“Louder Than Bombs” Experiments With Time Successfully

Dejarelle Gaines
Centering around the death of Isabelle Reed, LOUDER THAN BOMBS is the story of a family's attempts to unearth the mystery around the fatal car crash.

A family torn apart by the mysterious death of their matriarch — this the narrative put forth in Joachim Trier’s “Louder Than Bombs.” As the mother and wife in the family, Isabelle Reed (Isabelle Huppert) was a highly esteemed war photographer known for capturing the humanity in places torn apart by the ravages of war. In her life she was an ephemeral figure, never completely there, though present in her family’s hearts and minds.

The film opens on the family three years after the loss of Isabelle. Her colleague plans to write an article commemorating her life while unveiling the truth behind her death. All the while, Gene (Gabriel Byrne), the widower, is trying to cope with being a single parent, as well as a single man. His son Jonah (Jesse Eisenberg), the child prodigy, is now a young professor struggling with the transition from child to adult as a newlywed and new father to a baby girl. Conrad (Devin Druid), the moody teenager and Gene’s youngest child, seems to have been most affected by the tragedy, but as the story unfolds, we come to find that Gene and Jonah, as put together as they may seem, are barely keeping it together.

At the forefront of the film is its experimentation with storytelling tactics. The story jumps between past and present through flashbacks and memories, but also shifts between perspectives, sometimes visiting the same scene from different characters’ views. Few films are able to boast being able to effectively play with time in a film without taking away from the overall story, but this film accomplishes this feat.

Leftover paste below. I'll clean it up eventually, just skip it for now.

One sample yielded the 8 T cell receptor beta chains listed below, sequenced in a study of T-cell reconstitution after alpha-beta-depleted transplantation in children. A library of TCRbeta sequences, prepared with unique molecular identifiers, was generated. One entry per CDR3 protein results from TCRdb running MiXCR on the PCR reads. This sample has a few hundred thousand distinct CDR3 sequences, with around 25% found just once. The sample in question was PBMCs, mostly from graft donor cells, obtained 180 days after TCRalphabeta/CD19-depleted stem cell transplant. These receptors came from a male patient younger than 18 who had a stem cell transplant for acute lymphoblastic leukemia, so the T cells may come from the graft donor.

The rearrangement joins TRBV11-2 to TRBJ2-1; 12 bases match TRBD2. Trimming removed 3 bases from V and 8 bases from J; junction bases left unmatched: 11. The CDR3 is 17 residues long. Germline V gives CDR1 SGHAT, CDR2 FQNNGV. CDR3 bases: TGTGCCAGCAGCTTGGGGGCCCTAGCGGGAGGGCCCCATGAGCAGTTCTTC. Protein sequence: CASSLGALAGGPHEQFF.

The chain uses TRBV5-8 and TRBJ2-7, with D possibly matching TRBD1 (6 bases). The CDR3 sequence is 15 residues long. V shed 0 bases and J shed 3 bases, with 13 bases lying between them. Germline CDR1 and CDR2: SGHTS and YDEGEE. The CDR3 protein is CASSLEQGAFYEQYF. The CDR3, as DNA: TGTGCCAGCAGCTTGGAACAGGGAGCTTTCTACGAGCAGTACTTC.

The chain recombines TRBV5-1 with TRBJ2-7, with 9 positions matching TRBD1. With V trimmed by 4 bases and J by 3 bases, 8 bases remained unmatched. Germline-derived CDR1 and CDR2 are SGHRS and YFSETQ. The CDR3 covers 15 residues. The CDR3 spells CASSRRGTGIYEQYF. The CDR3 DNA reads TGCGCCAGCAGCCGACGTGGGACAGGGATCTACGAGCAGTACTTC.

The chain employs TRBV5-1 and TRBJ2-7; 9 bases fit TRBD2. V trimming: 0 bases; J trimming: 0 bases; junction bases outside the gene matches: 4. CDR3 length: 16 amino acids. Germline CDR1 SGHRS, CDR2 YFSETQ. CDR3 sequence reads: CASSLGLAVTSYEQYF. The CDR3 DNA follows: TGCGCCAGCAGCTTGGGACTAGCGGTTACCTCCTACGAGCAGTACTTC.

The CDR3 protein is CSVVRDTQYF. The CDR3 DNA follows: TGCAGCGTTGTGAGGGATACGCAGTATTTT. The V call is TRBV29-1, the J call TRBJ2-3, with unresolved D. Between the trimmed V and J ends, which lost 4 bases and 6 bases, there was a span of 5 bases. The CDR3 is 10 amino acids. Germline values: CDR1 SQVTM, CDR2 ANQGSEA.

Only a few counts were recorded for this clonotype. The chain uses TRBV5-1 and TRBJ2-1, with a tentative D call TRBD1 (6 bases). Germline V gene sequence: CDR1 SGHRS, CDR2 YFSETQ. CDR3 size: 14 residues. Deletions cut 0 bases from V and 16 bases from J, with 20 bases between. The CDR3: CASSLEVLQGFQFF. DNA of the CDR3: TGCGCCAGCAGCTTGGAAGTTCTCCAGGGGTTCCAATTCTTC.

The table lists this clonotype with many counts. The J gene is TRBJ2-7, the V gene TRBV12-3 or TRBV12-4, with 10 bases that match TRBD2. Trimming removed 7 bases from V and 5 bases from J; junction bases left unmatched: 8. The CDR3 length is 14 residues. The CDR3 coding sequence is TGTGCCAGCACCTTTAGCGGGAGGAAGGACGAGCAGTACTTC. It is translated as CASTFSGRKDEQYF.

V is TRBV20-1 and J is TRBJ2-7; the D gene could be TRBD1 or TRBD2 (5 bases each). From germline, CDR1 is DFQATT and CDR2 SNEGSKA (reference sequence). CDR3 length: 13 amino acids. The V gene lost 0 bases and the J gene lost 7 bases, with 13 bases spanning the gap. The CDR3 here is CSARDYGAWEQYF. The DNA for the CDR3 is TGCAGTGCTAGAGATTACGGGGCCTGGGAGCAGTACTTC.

Although the acting in the film was great, it was far from its most engaging aspect. What was most intriguing was the dichotomy Trier brings up concerning passion and obligation. Gene gave up his acting career to be a stay-at-home dad, while Isabelle traveled to these conflict zones, always putting her career before her own life or even the lives of her family. Typical portrayals of dysfunctional families have a workaholic father and stay-at-home mother, but “Louder” reverses the narrative. It’s an interesting role reversal that Trier did right with his film.

As a whole, “Louder Than Bombs” wonderfully combines experimental storytelling techniques along with a cast that brings the story full circle. Trier proves himself to be a masterfully skilled director, exploring how interwoven and conflicting family, job and time can be.

The film opens at the Lincoln Plaza Cinemas and the Angelika Film Center on Friday, April 8.

Email Dejarelle Gaines at [email protected]

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